Thanks Ged, for making a great bass that doesn't scream SIGNATURE.
  17. kesslari

    kesslari Groovin' with the Big Dogs Staff Member Gold Supporting Member

    Dec 21, 2007
    Santa Cruz Mtns, California
    Lark in the Morning Instructional Videos; Audix Microphones
    I have a Gary Willis.
    I knew Gary's ergonomic preferences (I studied with him for a while many years ago). They're very similar to my own, and I knew, without touching one, that the bass would be one I'd enjoy playing - it would feel right to me.

    That (playability) is my first criteria for buying an instrument.

    I actually wound up changing out the electronics, so I guess it's not really a sig anymore. But I like his association with it, not for the name, but because of the features that he wanted designed in.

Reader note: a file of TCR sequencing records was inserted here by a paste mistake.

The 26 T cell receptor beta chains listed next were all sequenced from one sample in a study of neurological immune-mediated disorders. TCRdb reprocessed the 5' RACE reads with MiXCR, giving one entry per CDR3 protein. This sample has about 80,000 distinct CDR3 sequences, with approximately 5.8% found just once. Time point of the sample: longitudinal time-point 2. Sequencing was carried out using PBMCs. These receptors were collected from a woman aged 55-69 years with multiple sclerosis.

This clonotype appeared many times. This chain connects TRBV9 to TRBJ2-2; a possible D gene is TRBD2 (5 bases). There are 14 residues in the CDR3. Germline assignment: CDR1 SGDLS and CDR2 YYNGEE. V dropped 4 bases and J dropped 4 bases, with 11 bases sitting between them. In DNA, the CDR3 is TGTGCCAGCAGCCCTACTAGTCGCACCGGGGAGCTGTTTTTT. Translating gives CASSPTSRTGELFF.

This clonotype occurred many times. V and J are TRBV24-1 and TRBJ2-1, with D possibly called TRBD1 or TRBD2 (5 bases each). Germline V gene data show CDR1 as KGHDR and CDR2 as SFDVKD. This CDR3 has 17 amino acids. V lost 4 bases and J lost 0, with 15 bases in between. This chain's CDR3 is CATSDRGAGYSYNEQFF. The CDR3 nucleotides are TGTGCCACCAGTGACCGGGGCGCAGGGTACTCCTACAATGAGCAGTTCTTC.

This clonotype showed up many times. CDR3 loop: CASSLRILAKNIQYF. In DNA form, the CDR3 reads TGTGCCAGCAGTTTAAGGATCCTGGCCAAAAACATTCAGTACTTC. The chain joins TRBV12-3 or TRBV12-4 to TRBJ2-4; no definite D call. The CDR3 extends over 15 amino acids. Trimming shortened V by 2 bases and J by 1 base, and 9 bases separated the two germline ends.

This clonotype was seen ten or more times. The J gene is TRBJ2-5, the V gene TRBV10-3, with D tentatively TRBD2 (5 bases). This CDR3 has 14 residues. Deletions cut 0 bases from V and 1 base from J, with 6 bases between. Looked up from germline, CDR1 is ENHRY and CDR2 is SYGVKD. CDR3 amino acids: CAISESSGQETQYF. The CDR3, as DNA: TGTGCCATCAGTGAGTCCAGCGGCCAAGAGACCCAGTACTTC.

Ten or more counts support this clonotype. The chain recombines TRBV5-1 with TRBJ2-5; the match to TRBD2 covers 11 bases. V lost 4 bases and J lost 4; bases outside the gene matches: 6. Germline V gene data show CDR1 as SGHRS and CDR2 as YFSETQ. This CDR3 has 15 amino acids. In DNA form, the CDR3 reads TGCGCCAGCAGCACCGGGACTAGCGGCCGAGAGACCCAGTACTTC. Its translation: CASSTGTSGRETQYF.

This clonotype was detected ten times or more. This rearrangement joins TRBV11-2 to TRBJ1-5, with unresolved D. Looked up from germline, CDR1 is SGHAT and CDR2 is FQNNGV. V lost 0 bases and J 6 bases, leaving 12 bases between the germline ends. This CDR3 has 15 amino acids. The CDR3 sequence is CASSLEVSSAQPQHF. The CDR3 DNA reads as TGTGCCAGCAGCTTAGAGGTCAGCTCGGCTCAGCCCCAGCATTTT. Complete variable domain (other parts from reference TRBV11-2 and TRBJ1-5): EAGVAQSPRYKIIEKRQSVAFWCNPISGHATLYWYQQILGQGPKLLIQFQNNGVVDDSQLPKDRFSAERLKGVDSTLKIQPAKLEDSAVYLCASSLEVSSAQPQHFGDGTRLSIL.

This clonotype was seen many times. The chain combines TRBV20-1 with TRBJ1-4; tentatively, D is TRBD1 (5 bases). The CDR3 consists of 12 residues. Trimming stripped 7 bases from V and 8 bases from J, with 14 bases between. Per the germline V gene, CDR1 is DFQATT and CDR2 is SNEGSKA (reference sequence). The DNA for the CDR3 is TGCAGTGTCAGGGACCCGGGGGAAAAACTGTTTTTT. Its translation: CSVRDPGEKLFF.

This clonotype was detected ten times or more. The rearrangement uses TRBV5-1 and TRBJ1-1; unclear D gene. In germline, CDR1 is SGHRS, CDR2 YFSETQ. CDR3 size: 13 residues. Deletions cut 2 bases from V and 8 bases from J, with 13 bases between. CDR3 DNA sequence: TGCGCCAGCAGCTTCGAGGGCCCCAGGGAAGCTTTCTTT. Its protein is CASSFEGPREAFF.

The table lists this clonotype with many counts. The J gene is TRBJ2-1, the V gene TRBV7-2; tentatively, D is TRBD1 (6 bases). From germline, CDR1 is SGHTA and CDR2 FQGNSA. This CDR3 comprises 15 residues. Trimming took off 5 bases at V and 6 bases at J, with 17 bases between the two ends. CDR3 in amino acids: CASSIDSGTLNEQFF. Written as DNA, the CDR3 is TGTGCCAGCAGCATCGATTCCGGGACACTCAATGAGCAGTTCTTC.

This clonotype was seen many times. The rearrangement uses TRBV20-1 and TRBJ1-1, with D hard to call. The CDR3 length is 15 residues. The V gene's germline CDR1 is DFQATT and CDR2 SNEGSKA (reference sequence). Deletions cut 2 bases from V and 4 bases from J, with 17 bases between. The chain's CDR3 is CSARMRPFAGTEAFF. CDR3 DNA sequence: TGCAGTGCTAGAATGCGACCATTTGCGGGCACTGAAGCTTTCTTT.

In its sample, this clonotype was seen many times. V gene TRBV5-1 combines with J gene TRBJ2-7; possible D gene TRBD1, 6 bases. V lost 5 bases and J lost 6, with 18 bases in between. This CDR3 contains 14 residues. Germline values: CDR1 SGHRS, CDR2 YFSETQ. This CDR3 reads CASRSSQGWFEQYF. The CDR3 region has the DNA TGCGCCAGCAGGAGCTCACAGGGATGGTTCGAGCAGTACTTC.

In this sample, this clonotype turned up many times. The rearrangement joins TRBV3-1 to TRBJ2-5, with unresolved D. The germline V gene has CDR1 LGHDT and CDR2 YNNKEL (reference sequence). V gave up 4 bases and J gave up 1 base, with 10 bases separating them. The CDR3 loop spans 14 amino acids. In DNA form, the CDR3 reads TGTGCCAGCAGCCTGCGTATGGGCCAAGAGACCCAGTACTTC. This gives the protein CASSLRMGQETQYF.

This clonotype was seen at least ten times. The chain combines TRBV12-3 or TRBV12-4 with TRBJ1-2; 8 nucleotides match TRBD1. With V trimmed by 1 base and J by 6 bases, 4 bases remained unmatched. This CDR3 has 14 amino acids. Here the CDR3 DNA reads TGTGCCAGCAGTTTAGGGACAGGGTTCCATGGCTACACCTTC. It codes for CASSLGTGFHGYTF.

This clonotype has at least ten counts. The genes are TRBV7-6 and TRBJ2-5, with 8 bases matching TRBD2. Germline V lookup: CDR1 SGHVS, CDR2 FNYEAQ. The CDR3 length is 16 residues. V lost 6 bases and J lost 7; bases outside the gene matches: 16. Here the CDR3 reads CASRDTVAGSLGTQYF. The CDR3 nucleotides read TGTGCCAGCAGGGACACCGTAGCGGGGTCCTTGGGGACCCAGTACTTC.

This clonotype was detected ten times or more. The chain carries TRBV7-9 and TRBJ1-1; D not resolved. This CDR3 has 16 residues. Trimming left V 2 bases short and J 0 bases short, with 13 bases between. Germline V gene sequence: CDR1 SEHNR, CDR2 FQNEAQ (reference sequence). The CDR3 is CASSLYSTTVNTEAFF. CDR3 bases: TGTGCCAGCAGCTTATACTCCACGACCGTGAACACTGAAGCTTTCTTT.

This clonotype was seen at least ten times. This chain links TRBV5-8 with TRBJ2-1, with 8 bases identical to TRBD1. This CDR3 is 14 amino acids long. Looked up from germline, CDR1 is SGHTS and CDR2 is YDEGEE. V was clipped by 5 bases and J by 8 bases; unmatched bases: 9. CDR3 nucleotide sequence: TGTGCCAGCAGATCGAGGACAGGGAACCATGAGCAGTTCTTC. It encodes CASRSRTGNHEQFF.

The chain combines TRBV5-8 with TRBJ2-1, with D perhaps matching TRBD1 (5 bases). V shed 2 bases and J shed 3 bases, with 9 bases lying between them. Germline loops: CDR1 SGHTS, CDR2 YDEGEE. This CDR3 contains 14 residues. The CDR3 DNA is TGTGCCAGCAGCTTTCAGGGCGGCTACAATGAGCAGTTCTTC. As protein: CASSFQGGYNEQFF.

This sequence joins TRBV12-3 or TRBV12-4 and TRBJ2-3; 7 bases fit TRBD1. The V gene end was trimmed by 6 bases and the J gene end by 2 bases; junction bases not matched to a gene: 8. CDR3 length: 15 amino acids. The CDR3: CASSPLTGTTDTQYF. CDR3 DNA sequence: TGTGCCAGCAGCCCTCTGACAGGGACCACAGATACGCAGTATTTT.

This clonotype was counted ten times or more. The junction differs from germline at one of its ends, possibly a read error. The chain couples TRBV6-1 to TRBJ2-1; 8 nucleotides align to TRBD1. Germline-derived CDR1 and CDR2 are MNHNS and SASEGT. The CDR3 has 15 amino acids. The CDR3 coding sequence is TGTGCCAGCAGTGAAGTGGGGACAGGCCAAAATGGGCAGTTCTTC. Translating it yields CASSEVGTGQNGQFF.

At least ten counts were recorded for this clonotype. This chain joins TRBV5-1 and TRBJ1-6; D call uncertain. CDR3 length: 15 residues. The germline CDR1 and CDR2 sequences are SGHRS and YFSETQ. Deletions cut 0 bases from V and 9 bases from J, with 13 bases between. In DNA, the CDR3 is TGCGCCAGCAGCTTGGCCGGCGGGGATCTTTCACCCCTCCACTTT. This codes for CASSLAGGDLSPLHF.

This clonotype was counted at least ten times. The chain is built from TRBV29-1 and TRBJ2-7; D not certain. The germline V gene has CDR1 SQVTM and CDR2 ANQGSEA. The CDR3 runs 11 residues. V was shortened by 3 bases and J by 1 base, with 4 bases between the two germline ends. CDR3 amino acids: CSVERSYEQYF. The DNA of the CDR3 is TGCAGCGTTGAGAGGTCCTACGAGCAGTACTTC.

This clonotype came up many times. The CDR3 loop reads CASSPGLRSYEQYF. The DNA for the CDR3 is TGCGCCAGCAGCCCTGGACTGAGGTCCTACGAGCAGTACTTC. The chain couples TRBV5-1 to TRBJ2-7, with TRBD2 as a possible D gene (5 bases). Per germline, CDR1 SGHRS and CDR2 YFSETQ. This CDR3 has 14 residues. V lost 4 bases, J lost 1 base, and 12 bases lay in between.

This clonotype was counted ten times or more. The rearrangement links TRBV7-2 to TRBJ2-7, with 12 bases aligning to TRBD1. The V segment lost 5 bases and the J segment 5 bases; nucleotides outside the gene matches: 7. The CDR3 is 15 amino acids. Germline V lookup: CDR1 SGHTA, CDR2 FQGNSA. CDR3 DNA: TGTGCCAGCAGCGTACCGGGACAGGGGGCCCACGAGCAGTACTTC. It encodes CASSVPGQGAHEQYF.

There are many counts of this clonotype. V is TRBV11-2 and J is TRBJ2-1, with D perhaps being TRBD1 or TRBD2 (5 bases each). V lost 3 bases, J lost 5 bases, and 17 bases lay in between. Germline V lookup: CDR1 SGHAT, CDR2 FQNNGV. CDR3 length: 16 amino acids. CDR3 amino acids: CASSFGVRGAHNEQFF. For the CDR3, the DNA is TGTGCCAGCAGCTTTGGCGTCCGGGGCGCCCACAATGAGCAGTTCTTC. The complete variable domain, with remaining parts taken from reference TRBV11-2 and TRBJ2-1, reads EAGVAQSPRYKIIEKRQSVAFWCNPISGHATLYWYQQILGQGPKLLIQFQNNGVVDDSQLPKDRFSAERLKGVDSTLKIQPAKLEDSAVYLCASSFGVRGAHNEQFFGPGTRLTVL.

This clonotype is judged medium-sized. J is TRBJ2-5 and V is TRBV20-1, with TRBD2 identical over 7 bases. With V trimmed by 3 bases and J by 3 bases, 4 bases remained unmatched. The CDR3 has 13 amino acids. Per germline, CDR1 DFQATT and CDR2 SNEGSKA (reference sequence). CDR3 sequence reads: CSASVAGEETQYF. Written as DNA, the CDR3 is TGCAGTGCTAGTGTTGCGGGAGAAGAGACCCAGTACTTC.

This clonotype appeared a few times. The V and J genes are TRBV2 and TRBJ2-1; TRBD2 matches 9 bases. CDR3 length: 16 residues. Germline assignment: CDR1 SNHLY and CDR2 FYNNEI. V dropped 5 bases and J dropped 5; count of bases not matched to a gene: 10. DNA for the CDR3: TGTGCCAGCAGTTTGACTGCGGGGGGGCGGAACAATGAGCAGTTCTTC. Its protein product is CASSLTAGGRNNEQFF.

Bottom line - I can't be bothered what people think of what my bass has written on it - if they even notice. All that matters to me, as far as audience goes, is if the sound they're hearing is the sound I want to produce.
  18. Captain_Arrrg


    Jan 23, 2008
    Mountains of Colorado
    Endorsing Artist: Spector Basses
    I get you on the unnecessary symbol/logo- Squire sigs, some Ibanez sigs- But I don't mind it when the standard models happen to me sigs as well- as in Laklands, or like a Jack Cassady.
  19. Nyarlathotep

    Nyarlathotep Banned

    Feb 5, 2006
    West Coast of Canada
    All of those are company names that you will find on the headstock. Im talking bout having someones signature or "logo" huge and staring you in the face. Les Pauls have it nicely on the headstock. Not something like:


  20. DanGouge


    May 25, 2000
    I'm not a Rush fan at all, but I would love to own a Geddy Lee Jazz. Every time I play one in the store I'm quite taken by it. Yeah some signature basses are just a cheesy logo or paint job - but then you can say the same about some non-signature basses.